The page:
If you think I’m being a little extreme, a little one-sided perhaps, about the Harper Conservatives’ narrow ideology, and preference for right-wing prejudice over research and evidence, try this: Scientists rail against imposed ignorance: Goar | Toronto Star.
They used to say, if you think education is expensive, try ignorance. Seems the Conservatives have done the math, and chosen the latter. The price will only become evident (if you’ll pardon the pun) somewhere further down the line, when the damage is done. And much of the damage is already done.
Here’s the thing: as a South African, coming from the long struggle, still ongoing, to establish a free and open society at the bottom end of the African continent, I look around me, expecting an outcry. Yet, for the most part, I hear nothing – just the occasional shrug, perhaps, or muttered comment – ‘yeah, that’s the Conservatives for you. Typical. D’you wanna go have lunch?’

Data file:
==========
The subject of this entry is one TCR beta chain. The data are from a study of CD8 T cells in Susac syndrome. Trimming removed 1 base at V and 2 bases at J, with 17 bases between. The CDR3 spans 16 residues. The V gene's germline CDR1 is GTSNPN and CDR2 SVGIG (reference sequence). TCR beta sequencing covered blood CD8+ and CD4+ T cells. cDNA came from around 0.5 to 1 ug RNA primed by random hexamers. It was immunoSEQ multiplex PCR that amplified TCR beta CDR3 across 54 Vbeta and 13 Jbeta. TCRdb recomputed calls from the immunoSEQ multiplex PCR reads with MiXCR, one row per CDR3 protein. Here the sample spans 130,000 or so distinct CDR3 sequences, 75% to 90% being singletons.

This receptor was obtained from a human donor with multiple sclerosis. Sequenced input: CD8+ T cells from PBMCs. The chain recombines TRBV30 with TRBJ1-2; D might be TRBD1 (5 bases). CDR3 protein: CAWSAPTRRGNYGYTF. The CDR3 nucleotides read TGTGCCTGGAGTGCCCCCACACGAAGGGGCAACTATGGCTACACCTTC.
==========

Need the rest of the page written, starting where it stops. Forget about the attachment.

Which is why the Scientists for the Right to Know initiative is so striking, and important. I’m only sorry that I missed their panel discussion, Imposed Ignorance, at the Munk School of Global Affairs this week. But you can read about it here.